Poetic, Painful and Revealing, On Earth We’re Briefly Gorgeous by Ocean Vuong Has So Much to Offer.

On Earth We're Briefly Gorgeous by Ocean Vuong

My Review: 

On Earth We’re Briefly Gorgeous is a wonderfully rich story, in the form of a letter, written by a Vietnamese son to his mother who will most likely never read it.  She is illiterate and has had a difficult life of her own, which has influenced her parenting skills and contributed to her mental health.  Overloaded with the burden of abuse, feeling like an outcast not being a white American and battling with his own sexuality, the adult son comes to terms with his vulnerability, his abusive and unreliable upbringing, his first intimate relationship and his feelings for his mother and grandmother, all while he fearlessly and unapologetically tells the story of his childhood and his search for acceptance.

In the form of a letter to his mother, On Earth We’re Briefly Gorgeous has many tangents that accommodate the author’s trains of thought.  It is self-reflective and written poetically, infused with insight gained with age.  As the narrator looks back, he describes in detail how kids picked on him, and his mother could not help him because she didn’t speak English.  She hit him until he was 13 years old;  her violent tendencies possibly due to mental illness.  He describes in detail, play by play, his first sexual encounter with another young boy.  Expertly conveying the roughness and the tenderness, he reveals his vulnerable and insecure self with no apologies.  So much of what he shares is painful and sad, yet we witness glimmers of self-acceptance at his personal turning point when he looked in the mirror and saw something someone could love.

“To be gorgeous (like sunset), you must first be seen, but to be seen allows you to be hunted.”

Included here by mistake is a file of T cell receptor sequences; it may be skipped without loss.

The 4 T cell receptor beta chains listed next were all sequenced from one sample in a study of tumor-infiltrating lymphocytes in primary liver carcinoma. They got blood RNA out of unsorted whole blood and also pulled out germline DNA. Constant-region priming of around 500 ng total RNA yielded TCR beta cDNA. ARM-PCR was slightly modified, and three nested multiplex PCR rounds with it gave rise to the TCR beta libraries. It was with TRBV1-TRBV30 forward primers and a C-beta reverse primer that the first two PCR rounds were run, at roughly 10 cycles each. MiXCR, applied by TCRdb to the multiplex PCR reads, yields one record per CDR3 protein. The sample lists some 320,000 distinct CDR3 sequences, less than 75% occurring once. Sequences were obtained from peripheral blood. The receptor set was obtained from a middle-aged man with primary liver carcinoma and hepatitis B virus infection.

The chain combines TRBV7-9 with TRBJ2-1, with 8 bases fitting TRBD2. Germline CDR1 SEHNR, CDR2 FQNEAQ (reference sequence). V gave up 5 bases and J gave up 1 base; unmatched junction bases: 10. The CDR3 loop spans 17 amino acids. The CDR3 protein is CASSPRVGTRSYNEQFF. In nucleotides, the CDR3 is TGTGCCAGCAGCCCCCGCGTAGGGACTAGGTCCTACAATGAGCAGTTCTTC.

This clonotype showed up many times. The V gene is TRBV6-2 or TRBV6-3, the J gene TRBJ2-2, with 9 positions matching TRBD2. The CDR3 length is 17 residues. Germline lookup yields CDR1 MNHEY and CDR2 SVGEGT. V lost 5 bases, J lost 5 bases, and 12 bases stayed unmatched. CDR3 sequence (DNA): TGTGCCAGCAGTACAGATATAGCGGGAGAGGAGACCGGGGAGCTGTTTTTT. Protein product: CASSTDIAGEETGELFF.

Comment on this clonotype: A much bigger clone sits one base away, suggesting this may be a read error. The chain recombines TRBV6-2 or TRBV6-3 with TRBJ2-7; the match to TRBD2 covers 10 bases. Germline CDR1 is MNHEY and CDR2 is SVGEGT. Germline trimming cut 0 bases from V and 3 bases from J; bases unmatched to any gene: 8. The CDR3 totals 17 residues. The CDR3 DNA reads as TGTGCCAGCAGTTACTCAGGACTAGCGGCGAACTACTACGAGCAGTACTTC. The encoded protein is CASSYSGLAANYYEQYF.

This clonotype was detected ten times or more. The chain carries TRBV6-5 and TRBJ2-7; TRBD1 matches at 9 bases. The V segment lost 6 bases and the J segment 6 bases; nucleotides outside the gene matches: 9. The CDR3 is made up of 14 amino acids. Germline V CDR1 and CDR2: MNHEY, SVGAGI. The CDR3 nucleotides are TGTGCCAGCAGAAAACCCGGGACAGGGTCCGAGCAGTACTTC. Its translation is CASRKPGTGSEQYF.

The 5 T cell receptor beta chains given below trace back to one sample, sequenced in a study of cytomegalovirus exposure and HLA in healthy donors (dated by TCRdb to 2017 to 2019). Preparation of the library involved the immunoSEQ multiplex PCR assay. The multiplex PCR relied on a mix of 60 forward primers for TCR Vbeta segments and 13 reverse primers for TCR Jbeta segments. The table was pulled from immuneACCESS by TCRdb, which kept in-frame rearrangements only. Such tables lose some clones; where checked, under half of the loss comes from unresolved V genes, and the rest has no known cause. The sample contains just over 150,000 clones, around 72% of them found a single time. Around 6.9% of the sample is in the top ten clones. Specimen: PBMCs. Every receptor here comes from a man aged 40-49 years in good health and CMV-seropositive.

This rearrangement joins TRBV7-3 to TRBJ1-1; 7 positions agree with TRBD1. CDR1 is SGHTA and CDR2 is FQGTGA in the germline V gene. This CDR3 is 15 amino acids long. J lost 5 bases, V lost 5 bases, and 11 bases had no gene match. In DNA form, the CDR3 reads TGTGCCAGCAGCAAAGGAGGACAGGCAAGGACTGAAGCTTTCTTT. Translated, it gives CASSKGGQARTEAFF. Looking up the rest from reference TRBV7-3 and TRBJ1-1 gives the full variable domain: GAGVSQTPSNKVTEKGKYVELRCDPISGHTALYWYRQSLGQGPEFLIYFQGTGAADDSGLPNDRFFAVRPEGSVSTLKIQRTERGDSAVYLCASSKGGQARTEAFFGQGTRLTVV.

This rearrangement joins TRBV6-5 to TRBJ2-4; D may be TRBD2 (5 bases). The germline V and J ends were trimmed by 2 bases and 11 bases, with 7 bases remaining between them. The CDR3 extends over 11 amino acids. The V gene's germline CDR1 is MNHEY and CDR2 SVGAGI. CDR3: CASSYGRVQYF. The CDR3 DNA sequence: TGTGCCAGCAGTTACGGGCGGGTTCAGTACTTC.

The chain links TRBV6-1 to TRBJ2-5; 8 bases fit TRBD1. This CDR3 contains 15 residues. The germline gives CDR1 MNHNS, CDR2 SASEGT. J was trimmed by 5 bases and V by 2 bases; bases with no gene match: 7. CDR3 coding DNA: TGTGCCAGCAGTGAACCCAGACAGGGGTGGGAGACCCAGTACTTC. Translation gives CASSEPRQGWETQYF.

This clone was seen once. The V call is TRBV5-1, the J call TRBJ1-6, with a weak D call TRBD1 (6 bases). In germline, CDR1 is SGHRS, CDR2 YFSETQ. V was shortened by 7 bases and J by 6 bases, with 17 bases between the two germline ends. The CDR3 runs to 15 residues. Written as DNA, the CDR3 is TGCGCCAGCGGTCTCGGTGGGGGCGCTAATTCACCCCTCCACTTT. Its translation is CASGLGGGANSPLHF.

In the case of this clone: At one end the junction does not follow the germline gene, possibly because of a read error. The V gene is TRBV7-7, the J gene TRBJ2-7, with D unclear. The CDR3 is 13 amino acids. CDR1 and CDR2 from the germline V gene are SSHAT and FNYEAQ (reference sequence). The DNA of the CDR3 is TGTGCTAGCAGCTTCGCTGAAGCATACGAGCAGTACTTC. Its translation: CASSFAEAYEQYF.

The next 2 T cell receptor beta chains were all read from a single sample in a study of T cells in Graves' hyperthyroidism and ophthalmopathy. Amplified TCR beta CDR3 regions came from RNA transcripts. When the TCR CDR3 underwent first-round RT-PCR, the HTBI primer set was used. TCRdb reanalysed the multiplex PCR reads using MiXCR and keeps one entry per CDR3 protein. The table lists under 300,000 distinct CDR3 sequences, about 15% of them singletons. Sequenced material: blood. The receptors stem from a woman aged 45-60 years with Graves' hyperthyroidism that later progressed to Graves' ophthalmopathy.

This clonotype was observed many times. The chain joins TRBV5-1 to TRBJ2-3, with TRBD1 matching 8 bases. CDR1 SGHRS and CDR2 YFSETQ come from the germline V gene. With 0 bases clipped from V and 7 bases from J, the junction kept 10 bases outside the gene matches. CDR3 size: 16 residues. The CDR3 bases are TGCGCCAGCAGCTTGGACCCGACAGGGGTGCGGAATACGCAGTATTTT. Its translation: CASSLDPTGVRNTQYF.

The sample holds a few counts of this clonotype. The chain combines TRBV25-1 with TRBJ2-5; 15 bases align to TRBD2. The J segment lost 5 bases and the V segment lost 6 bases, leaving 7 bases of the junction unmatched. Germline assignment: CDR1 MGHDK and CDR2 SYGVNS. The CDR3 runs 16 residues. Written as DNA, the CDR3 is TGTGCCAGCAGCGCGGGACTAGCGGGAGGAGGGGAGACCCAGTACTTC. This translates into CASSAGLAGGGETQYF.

The author makes interesting structural choices in his novel.  He used Moby Dick by Herman Melville as a guide; exploring tangents surrounding the main story to give background and context.  The letter format of On Earth We’re Briefly Gorgeous allows the writer to say whatever he chooses without having to worry about a beginning, middle and end, a character arc or a formal conclusion.

Ocean Vuong is a poet and his book is autobiographical in many ways, although we don’t know all of what is fact or fiction. In the end, it doesn’t really matter because he takes us on a unique and beautiful journey; one of a life that is not easy.  He nourishes the actual happenings with details of family, tradition, superstition and cultural history which enhance our understanding of this boy.  The writing is rich and vibrant, the subject matter excruciatingly painful at times; an unusual combination that makes this a slow, fully absorbing and fulfilling read.

Jennifer Blankfein

On Earth We're Briefly Gorgeous Book Group

On Earth We're Briefly Gorgeous Book Group

 

 

 

 

 

 

 

My book group enjoyed On Earth We’re Briefly Gorgeous; some of us listened to it and enjoyed the author’s voice and emotion while others preferred to read so they could take the time to absorb the beautiful language.  We found it challenging in our discussion to keep the author and the narrator separate – drawing the line between truth and fiction was murky but in the end we all appreciated the writing and the story.  Check out Ocean Vuong’s late night conversation with Seth Meyers to get a feel for what he is like!

Ocean Vuong Interview with Seth Meyers

Goodreads Summary

Ocean Vuong - author

About the Author:

Ocean Vuong is the author of the debut novel, On Earth We’re Briefly Gorgeous, out from Penguin Press (2019) and forthcoming in 15 other languages worldwide. He is also the author of the critically acclaimed poetry collection, Night Sky with Exit Wounds, a New York Times Top 10 Book of 2016, winner of the T.S. Eliot Prize, the Whiting Award, the Thom Gunn Award, and the Forward Prize for Best First Collection. A Ruth Lilly fellow from the Poetry Foundation, his honors include fellowships from the Lannan Foundation, the Civitella Ranieri Foundation, The Elizabeth George Foundation, The Academy of American Poets, and the Pushcart Prize.